Just as Naram-sin and Ishtar were horned, so it appears that Moses became horned when he ascended Mt. Sinai, met god face to face and returned with the tablets. Exod 34:29: “And it came to pass, when Moses came down from mount Sinai with the two tables of testimony in Moses’ hand, when he came down from the mount, that Moses wist not that the skin of his face shone while he talked with him. And when Aaron and all the children of Israel saw Moses, behold, the skin of his face shone; and they were afraid to come nigh him.”
Images of Moses display a horned hat and then horns: Aelfric 1025 AD,
Moses with serpent 1225, Sluter 1404, Michaelangelo 1513, Freud 20th century (Mellenkoff).
St. Jerome’s commentary states : ‘Moses also went up into a cloud and a fog in order that he might contemplate the mystery of God, which the people left behind could not see. Finally after forty days the common people with their clouded eyes could not look at Moses’ face because it had been “‘glorified,”‘ or as it says in the Hebrew, “horned”.’ Jerome had two different translations for the Hebrew qeren Â available to him: “‘glorified” (shining) in the Septuagint, and “horned” in the Aquila version.’ Familiar with both (he drew material from many different sources’), perhaps in his scholarly search for what he believed to be the original word, he chose “horned.” Jerome’s own comments make it eminently clear that he made a conscious choice, not a simple translation error; and furthermore, that he thought of “horned”‘ metaphorically (Mellinkoff 77). The alternative definition of querenÂ is rays of light. These are also portrayed emanating from Moses.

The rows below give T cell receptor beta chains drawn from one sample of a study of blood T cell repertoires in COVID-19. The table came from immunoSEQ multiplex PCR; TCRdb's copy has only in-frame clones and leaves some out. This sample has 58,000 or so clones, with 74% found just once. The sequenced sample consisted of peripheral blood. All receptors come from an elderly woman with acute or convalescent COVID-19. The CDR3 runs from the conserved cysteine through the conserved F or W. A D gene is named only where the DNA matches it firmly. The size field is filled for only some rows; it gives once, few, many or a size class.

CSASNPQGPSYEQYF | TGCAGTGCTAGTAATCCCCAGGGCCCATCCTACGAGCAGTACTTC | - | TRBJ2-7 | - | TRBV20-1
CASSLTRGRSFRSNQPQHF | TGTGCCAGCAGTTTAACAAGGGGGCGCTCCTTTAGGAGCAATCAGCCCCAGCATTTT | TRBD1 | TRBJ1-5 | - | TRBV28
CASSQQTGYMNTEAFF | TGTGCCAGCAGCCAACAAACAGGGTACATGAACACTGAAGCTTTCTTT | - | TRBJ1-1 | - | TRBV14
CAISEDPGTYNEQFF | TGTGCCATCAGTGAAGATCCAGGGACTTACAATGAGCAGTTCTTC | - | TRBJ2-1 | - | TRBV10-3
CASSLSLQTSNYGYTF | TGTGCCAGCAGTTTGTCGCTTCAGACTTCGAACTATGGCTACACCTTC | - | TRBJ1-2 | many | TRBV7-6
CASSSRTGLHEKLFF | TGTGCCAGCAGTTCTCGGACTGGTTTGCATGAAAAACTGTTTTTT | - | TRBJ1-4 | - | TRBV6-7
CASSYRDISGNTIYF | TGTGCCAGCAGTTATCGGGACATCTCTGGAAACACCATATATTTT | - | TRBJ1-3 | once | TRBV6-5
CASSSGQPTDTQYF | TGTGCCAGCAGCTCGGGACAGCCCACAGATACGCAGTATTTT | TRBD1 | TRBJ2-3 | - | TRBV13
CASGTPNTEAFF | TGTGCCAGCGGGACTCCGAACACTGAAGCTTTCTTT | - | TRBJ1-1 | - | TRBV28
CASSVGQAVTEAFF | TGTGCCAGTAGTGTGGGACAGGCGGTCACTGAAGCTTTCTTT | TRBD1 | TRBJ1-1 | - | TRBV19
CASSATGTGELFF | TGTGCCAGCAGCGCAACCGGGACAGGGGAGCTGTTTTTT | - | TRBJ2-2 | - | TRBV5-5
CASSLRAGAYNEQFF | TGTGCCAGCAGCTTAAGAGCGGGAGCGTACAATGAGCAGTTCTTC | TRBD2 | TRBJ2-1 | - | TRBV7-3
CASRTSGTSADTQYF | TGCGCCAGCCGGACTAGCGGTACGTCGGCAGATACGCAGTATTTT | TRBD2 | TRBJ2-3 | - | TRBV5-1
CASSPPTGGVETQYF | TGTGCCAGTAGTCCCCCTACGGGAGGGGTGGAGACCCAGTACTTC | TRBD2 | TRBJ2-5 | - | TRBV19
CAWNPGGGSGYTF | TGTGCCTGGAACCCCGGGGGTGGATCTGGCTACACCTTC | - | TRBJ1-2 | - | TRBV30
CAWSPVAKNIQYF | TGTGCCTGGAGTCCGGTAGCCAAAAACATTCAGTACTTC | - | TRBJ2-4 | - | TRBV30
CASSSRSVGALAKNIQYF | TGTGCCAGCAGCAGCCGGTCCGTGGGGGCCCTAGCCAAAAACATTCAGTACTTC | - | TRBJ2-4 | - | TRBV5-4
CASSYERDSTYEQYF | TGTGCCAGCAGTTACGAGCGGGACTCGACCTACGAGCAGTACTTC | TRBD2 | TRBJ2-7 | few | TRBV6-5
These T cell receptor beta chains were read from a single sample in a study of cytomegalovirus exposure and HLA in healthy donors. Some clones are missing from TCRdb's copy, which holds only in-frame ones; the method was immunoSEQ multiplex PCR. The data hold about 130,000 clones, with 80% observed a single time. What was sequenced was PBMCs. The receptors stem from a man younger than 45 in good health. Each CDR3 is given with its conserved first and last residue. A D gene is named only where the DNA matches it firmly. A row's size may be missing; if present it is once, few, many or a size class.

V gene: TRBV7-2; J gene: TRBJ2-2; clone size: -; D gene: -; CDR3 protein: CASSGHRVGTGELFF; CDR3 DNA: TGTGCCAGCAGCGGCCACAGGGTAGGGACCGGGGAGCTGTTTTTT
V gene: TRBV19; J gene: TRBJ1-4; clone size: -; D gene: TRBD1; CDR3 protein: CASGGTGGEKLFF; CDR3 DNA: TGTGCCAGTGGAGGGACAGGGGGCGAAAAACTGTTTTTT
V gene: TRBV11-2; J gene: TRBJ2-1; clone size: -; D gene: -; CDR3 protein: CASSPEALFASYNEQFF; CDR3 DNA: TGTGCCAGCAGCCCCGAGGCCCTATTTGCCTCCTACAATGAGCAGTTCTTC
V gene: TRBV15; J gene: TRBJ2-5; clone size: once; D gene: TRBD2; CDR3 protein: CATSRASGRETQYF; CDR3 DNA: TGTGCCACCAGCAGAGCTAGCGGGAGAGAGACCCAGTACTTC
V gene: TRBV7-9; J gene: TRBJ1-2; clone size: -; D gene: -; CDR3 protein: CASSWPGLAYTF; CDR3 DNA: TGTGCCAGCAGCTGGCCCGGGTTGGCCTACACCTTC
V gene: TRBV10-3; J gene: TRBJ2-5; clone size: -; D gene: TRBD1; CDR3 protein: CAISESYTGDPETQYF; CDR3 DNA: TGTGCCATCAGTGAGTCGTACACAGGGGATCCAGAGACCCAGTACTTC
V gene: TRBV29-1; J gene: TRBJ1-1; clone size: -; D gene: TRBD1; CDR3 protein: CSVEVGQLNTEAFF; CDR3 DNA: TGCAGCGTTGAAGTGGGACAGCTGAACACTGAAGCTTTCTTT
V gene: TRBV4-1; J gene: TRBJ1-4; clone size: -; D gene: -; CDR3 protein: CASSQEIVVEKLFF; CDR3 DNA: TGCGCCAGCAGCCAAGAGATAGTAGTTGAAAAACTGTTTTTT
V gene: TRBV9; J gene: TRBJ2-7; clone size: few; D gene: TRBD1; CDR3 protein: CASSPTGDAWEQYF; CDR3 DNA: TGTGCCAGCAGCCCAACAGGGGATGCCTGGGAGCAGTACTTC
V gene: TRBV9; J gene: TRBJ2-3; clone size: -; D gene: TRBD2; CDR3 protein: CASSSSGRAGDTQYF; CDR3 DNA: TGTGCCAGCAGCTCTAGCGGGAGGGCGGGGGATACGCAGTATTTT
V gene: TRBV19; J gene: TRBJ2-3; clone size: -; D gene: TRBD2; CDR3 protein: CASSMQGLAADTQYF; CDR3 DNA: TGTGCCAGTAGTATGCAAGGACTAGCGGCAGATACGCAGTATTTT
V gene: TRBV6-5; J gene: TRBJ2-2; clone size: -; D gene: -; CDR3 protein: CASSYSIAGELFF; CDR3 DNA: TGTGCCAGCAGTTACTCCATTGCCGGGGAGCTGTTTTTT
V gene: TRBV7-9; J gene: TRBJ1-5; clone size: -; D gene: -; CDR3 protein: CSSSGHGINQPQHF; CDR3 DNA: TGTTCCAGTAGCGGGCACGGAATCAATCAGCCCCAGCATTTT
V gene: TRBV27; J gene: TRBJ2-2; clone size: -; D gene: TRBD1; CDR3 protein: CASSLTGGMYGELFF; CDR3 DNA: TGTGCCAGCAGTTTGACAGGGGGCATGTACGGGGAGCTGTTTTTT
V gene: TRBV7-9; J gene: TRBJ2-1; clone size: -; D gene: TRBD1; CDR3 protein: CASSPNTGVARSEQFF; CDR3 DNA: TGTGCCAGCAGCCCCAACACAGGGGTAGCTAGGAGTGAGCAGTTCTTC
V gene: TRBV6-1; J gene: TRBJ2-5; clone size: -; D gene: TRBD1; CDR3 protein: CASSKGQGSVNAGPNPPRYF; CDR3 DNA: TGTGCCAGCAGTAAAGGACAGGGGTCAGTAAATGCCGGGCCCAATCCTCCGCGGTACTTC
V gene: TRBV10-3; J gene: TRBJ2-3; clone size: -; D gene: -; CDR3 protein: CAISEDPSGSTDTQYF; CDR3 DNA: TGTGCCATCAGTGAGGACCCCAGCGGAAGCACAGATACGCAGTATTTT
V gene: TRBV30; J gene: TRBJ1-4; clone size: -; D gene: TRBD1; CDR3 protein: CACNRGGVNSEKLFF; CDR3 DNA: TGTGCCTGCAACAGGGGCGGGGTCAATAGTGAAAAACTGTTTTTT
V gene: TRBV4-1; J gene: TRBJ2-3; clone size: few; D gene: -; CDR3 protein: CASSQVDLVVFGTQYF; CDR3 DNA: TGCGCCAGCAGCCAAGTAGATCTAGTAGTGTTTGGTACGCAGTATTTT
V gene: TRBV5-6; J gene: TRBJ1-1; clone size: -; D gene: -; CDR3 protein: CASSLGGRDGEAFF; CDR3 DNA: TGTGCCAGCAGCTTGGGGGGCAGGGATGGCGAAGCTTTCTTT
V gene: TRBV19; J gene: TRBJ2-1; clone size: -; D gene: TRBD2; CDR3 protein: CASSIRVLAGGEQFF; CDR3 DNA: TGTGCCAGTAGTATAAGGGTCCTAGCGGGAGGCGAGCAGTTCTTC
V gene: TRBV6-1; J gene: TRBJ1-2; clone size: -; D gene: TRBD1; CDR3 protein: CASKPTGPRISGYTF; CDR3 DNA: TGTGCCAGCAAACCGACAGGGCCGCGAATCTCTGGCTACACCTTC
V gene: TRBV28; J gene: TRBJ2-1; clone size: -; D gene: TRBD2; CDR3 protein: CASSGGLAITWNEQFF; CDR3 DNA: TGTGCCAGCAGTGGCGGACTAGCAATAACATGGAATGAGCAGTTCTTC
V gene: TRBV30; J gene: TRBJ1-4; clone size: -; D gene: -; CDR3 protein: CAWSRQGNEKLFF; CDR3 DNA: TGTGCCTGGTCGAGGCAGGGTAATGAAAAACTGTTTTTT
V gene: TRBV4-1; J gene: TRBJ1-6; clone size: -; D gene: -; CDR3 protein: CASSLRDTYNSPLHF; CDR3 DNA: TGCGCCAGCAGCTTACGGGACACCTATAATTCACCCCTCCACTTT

shining + horned = moon
A variety of archaeological, historical and mythological evidence from Egypt suggests Moses was a priest of the moon god Thoth associated with the ibis the snake-killing sacred bird (SilverÂ 74-81). Modern scientific investigation however questions this role of the sacred ibis in nature. Artpanus notes that Moses was adopted by the princess Meroe, who was barren, and that he was called hermes Â interpreter [of the sacred texts]. This would precisely explain the birth of the teachings of Moses in the form of the word of god – the logos. Josephus states that Moses, as the Prince of Egypt he is described to be, leads a force into Nubia. He chooses a circuitous and dangerous inland route, infested with snakes and releases flocks of tame ibises to secure a safe passage (just as his brazen serpent did in Sinai). He then makes a treaty with the defending capital and marries the princess Tharbis – the Cushite wife despised by Aaron and Miriam: Numbers 12:1: “And Miriam and Aaron spake against Moses because of the Ethiopian woman (Cushite) whom he had married: for he had married an Ethiopian woman.” The journey of Moses to Nubia, which is also confirmed in Artpanus’s account, can thus also be seen as the journey of the priest of Thoth fulfilling in real life the myth of the homecoming of Hathor.